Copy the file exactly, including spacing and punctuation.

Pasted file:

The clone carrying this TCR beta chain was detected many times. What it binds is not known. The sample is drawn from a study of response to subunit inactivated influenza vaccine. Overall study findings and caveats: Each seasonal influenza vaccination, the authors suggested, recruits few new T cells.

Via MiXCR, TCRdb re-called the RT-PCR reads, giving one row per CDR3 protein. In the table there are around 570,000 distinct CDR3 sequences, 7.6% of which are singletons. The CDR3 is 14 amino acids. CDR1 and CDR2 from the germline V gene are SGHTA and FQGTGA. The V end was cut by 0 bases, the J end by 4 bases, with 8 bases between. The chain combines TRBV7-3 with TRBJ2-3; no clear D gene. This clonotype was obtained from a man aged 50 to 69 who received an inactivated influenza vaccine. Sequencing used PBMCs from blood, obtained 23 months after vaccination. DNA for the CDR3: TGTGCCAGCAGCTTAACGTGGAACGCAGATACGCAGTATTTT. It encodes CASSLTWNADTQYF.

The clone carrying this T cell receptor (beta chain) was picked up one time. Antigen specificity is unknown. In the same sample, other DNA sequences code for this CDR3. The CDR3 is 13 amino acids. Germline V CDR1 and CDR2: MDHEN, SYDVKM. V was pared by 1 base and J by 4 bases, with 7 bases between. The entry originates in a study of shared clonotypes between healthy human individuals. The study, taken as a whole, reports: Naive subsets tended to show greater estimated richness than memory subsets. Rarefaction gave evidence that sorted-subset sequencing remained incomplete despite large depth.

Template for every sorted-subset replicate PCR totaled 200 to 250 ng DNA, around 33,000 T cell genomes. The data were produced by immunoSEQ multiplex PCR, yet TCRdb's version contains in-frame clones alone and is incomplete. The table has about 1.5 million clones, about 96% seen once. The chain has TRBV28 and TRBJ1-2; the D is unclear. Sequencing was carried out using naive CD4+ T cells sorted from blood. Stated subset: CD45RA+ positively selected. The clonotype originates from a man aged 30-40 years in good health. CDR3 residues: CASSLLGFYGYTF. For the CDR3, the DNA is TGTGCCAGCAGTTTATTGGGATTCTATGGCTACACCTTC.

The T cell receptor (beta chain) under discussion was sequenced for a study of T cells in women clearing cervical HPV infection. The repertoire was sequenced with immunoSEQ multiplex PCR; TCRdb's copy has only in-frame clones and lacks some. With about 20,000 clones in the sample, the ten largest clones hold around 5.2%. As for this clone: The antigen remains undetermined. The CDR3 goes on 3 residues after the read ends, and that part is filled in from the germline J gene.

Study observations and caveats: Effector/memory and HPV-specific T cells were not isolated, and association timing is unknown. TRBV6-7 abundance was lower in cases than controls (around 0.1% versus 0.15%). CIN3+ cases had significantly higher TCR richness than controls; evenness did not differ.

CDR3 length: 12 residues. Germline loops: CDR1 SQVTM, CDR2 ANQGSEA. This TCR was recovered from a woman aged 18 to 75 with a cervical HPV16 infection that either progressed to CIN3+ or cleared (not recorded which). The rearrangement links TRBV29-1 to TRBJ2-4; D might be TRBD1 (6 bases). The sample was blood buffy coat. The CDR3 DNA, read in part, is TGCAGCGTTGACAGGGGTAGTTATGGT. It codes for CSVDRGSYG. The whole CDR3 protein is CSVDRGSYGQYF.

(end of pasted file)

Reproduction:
The clone carrying this TCR beta chain was detected many times. What it binds is not known. The sample is drawn from a study of response to subunit inactivated influenza vaccine. Overall study findings and caveats: Each seasonal influenza vaccination, the authors suggested, recruits few new T cells.

Via MiXCR, TCRdb re-called the RT-PCR reads, giving one row per CDR3 protein. In the table there are around 570,000 distinct CDR3 sequences, 7.6% of which are singletons. The CDR3 is 14 amino acids. CDR1 and CDR2 from the germline V gene are SGHTA and FQGTGA. The V end was cut by 0 bases, the J end by 4 bases, with 8 bases between. The chain combines TRBV7-3 with TRBJ2-3; no clear D gene. This clonotype was obtained from a man aged 50 to 69 who received an inactivated influenza vaccine. Sequencing used PBMCs from blood, obtained 23 months after vaccination. DNA for the CDR3: TGTGCCAGCAGCTTAACGTGGAACGCAGATACGCAGTATTTT. It encodes CASSLTWNADTQYF.

The clone carrying this T cell receptor (beta chain) was picked up one time. Antigen specificity is unknown. In the same sample, other DNA sequences code for this CDR3. The CDR3 is 13 amino acids. Germline V CDR1 and CDR2: MDHEN, SYDVKM. V was pared by 1 base and J by 4 bases, with 7 bases between. The entry originates in a study of shared clonotypes between healthy human individuals. The study, taken as a whole, reports: Naive subsets tended to show greater estimated richness than memory subsets. Rarefaction gave evidence that sorted-subset sequencing remained incomplete despite large depth.

Template for every sorted-subset replicate PCR totaled 200 to 250 ng DNA, around 33,000 T cell genomes. The data were produced by immunoSEQ multiplex PCR, yet TCRdb's version contains in-frame clones alone and is incomplete. The table has about 1.5 million clones, about 96% seen once. The chain has TRBV28 and TRBJ1-2; the D is unclear. Sequencing was carried out using naive CD4+ T cells sorted from blood. Stated subset: CD45RA+ positively selected. The clonotype originates from a man aged 30-40 years in good health. CDR3 residues: CASSLLGFYGYTF. For the CDR3, the DNA is TGTGCCAGCAGTTTATTGGGATTCTATGGCTACACCTTC.

The T cell receptor (beta chain) under discussion was sequenced for a study of T cells in women clearing cervical HPV infection. The repertoire was sequenced with immunoSEQ multiplex PCR; TCRdb's copy has only in-frame clones and lacks some. With about 20,000 clones in the sample, the ten largest clones hold around 5.2%. As for this clone: The antigen remains undetermined. The CDR3 goes on 3 residues after the read ends, and that part is filled in from the germline J gene.

Study observations and caveats: Effector/memory and HPV-specific T cells were not isolated, and association timing is unknown. TRBV6-7 abundance was lower in cases than controls (around 0.1% versus 0.15%). CIN3+ cases had significantly higher TCR richness than controls; evenness did not differ.

CDR3 length: 12 residues. Germline loops: CDR1 SQVTM, CDR2 ANQGSEA. This TCR was recovered from a woman aged 18 to 75 with a cervical HPV16 infection that either progressed to CIN3+ or cleared (not recorded which). The rearrangement links TRBV29-1 to TRBJ2-4; D might be TRBD1 (6 bases). The sample was blood buffy coat. The CDR3 DNA, read in part, is TGCAGCGTTGACAGGGGTAGTTATGGT. It codes for CSVDRGSYG. The whole CDR3 protein is CSVDRGSYGQYF.